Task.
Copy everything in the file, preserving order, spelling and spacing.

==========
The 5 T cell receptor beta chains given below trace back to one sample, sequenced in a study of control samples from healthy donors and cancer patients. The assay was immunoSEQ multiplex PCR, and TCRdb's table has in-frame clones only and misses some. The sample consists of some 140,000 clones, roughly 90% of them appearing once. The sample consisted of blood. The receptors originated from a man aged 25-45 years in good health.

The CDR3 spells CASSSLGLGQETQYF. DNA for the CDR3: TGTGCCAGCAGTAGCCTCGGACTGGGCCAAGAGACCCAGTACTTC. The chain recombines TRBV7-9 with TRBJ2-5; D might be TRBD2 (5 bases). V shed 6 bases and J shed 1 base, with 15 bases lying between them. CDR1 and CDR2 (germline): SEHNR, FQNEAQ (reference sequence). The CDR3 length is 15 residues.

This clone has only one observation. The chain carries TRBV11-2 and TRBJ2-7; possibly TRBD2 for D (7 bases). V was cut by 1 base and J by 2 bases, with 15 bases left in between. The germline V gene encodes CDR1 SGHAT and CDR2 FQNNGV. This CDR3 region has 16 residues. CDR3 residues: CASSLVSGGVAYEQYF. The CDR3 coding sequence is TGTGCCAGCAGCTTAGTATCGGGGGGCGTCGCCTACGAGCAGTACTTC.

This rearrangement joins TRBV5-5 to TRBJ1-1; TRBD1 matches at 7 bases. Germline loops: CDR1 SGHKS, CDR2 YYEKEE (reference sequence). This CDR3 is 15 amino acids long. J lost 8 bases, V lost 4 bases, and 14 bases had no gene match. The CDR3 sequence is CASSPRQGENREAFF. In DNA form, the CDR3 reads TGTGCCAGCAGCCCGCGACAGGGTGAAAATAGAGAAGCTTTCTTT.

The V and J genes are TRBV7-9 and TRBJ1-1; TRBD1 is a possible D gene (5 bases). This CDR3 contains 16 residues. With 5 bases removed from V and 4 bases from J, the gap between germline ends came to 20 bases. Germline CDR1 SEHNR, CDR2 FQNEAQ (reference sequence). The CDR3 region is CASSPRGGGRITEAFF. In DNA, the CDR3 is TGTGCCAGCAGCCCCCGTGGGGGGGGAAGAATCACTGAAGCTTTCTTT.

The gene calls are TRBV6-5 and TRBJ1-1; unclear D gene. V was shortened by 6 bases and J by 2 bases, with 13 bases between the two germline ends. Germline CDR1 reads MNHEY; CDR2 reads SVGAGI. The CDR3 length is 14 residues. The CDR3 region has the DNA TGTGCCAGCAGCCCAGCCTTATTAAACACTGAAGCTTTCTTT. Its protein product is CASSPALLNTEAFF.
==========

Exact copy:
The 5 T cell receptor beta chains given below trace back to one sample, sequenced in a study of control samples from healthy donors and cancer patients. The assay was immunoSEQ multiplex PCR, and TCRdb's table has in-frame clones only and misses some. The sample consists of some 140,000 clones, roughly 90% of them appearing once. The sample consisted of blood. The receptors originated from a man aged 25-45 years in good health.

The CDR3 spells CASSSLGLGQETQYF. DNA for the CDR3: TGTGCCAGCAGTAGCCTCGGACTGGGCCAAGAGACCCAGTACTTC. The chain recombines TRBV7-9 with TRBJ2-5; D might be TRBD2 (5 bases). V shed 6 bases and J shed 1 base, with 15 bases lying between them. CDR1 and CDR2 (germline): SEHNR, FQNEAQ (reference sequence). The CDR3 length is 15 residues.

This clone has only one observation. The chain carries TRBV11-2 and TRBJ2-7; possibly TRBD2 for D (7 bases). V was cut by 1 base and J by 2 bases, with 15 bases left in between. The germline V gene encodes CDR1 SGHAT and CDR2 FQNNGV. This CDR3 region has 16 residues. CDR3 residues: CASSLVSGGVAYEQYF. The CDR3 coding sequence is TGTGCCAGCAGCTTAGTATCGGGGGGCGTCGCCTACGAGCAGTACTTC.

This rearrangement joins TRBV5-5 to TRBJ1-1; TRBD1 matches at 7 bases. Germline loops: CDR1 SGHKS, CDR2 YYEKEE (reference sequence). This CDR3 is 15 amino acids long. J lost 8 bases, V lost 4 bases, and 14 bases had no gene match. The CDR3 sequence is CASSPRQGENREAFF. In DNA form, the CDR3 reads TGTGCCAGCAGCCCGCGACAGGGTGAAAATAGAGAAGCTTTCTTT.

The V and J genes are TRBV7-9 and TRBJ1-1; TRBD1 is a possible D gene (5 bases). This CDR3 contains 16 residues. With 5 bases removed from V and 4 bases from J, the gap between germline ends came to 20 bases. Germline CDR1 SEHNR, CDR2 FQNEAQ (reference sequence). The CDR3 region is CASSPRGGGRITEAFF. In DNA, the CDR3 is TGTGCCAGCAGCCCCCGTGGGGGGGGAAGAATCACTGAAGCTTTCTTT.

The gene calls are TRBV6-5 and TRBJ1-1; unclear D gene. V was shortened by 6 bases and J by 2 bases, with 13 bases between the two germline ends. Germline CDR1 reads MNHEY; CDR2 reads SVGAGI. The CDR3 length is 14 residues. The CDR3 region has the DNA TGTGCCAGCAGCCCAGCCTTATTAAACACTGAAGCTTTCTTT. Its protein product is CASSPALLNTEAFF.